Capital Markets Union – Breakdown of EU Roadmap (Part 1)

9 Apr

Despite several EC studies stating that capital adequacy and liquidity ratio requirements do not decisively curtail bank lending, they are often associated with a pro-cyclical effect. And the fact remains that the percentage of SME bank loan requests denied rose a not insignificant 2%, from 11% to 13% of applications made between 2013 and 2014.

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Building a better form of Capital Integration

The major motive the EC is lauding as its principal argument for instigating a Capital Markets Union by 2019 is that the level of SME finance is not sufficient to meet smaller, innovative companies’ potential rate of growth.

Europe lags behind the US in the provision of loans and rights issuances for medium and micro business. In the USA, “medium-sized companies, the engines of growth in many countries, receive five times more funding from capital markets than they do in the EU.” Deepening European capital markets integration is projected to yield an additional €90billion in funding.

Not a New Problem

The problem is one the EU has been pontificating over for some time, as records of a speech made in 2013 demonstrate. ECB Executive Board member Benoit Coeure, in a speech ‘Assessing Liquidity in a Global Framework’ to a Korean Audience on 3 June, said of the transnational loan market pre-crisis:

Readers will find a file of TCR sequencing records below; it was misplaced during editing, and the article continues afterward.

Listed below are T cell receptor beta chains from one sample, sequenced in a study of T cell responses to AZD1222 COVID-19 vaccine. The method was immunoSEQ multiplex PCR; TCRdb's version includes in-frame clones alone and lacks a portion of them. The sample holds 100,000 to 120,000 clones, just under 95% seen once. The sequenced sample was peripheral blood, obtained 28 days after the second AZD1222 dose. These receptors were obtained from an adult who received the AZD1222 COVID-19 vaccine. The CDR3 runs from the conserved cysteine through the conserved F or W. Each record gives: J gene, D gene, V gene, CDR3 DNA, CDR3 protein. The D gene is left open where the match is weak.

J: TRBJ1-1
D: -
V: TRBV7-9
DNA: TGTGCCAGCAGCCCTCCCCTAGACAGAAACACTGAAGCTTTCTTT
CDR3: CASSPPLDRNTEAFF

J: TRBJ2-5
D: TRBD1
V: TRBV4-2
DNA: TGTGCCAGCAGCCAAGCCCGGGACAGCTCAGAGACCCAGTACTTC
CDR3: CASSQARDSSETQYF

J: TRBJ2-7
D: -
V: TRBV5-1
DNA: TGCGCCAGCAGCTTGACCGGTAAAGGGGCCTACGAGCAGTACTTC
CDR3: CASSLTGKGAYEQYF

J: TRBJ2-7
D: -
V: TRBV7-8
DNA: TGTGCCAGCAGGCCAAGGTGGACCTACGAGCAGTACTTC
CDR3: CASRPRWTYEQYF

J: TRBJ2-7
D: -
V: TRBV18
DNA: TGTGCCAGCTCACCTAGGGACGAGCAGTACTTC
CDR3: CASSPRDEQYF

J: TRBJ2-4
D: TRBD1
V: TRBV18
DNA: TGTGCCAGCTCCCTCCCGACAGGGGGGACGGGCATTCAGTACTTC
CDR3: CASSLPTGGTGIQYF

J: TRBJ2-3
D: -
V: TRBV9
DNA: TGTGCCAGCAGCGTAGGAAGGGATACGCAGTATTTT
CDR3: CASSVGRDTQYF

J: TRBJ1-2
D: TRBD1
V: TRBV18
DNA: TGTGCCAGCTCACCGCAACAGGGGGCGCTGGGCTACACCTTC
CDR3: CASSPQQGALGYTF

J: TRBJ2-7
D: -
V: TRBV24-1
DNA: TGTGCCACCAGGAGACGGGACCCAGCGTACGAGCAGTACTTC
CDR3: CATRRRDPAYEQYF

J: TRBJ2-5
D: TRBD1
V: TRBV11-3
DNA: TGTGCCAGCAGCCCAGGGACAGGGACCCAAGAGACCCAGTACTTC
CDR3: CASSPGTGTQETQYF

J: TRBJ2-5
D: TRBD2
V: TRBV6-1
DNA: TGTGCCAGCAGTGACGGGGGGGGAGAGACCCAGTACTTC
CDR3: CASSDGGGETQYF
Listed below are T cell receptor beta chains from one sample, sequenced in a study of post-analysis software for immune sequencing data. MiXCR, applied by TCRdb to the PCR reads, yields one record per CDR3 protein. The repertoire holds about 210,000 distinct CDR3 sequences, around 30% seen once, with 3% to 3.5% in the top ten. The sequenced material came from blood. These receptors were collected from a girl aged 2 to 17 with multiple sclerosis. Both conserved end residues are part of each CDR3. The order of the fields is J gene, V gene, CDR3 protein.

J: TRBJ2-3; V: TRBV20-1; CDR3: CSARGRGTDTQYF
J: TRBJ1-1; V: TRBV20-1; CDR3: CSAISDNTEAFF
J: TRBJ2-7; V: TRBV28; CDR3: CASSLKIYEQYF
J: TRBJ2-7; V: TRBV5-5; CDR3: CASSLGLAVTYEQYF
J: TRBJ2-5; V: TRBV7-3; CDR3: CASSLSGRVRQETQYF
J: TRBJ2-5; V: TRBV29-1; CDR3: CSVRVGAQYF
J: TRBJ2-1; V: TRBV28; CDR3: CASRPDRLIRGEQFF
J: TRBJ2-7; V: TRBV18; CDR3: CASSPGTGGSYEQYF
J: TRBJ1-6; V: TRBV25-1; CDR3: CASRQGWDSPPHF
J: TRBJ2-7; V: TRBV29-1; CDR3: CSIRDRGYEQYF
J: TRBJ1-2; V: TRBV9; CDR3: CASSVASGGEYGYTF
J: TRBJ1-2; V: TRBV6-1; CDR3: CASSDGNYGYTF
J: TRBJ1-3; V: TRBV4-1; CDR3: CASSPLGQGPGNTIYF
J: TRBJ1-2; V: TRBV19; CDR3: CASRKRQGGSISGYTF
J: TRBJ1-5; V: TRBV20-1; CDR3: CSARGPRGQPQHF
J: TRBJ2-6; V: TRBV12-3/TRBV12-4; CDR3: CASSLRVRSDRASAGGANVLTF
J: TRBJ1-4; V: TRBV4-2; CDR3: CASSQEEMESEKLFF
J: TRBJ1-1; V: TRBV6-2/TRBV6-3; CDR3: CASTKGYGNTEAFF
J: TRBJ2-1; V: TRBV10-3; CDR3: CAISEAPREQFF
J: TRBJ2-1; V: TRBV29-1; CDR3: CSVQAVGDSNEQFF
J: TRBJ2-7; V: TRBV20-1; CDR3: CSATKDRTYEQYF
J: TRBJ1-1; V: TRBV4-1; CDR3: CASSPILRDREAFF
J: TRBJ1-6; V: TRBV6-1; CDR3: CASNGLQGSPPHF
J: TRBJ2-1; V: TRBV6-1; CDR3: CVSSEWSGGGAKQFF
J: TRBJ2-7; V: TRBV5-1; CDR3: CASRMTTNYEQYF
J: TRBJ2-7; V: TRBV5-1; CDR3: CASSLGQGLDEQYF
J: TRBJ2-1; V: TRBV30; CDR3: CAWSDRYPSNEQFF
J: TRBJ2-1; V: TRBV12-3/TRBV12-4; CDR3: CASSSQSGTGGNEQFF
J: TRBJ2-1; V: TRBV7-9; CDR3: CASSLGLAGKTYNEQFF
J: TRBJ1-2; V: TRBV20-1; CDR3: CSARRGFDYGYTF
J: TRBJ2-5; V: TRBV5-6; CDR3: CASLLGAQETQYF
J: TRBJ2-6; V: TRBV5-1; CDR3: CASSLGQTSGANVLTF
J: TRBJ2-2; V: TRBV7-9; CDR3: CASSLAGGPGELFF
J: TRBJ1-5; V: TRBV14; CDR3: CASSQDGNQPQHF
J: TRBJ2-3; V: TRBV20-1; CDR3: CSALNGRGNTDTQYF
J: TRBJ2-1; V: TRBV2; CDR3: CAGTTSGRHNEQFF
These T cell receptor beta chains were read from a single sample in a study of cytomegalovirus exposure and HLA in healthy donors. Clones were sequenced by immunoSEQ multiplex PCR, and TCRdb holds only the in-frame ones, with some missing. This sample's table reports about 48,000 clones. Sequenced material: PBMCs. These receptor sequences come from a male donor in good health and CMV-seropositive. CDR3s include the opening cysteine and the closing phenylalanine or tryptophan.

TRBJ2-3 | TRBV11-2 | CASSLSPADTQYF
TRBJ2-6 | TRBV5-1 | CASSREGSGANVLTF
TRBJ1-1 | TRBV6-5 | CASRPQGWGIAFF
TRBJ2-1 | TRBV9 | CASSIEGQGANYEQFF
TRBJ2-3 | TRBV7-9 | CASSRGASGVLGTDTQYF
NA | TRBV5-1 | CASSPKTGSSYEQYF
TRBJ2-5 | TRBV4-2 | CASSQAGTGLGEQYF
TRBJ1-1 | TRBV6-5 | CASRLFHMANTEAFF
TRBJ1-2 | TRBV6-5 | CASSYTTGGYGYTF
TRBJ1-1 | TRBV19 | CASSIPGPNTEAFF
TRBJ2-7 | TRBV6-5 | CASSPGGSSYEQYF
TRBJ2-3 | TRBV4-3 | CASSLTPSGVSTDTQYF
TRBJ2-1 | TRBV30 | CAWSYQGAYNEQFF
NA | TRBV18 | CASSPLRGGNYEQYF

“We now know that risk was neither well assessed nor well monitored, and that unchecked cross-border lending supported projects with low intrinsic profitability, such as in the housing sector. Moreover, the structure of these flows, (i.e. wholesale interbank credit, rather than direct loans to firms or capital market investment) was inherently fragile.”

In a rather indiscreet admission, he continued: “Another salient feature of the recent wave of financial globalisation is the role of cross-border banking and the interaction between liquidity cycles and the leverage of global banks.”

The somewhat draconian, and occasionally contradictory, legislation enacted to prevent irresponsible securitisation structures itself then became the target of criticism. This became the subject of discussion at an OECD Financial Roundtable on ‘Non-bank debt financing for SMEs: the role of securitisation, private placements and bonds’ in 2014.

It is recorded that “Particularly institutional investors who are suffering from a dearth of yield due to the low interest rate environment would like to see regulatory barriers removed that, as they claim, inhibits their participation in a safer securitisation market.”

Far from being the scapegoat responsible for systemic instability, securitisation can equally act as a credit risk transfer mechanism which offers substantial returns to investors who assume that risk. In the case of SME loan securitisations, the problem is the lack of transparency and availability of credit information on the borrower companies.

How good is their credit?

The only country which had an institution specifically dedicated to collating credit information on SMEs was France, whose “Fichier Bancaire des Entreprises” (FIBEN) is a database containing the credit risk records which all credit institutions under French jurisdiction are required to admit to a central repository. This includes on and off-balance sheet credit risk. The risk reporting thresholds, since January 2002, are respectively €76,000 for reporting institutions in metropolitan France and French overseas territories; and €45,000 for reporting institutions in the French overseas departments (Guadeloupe, Martinique, Guyana and Reunion, and several other smaller territories.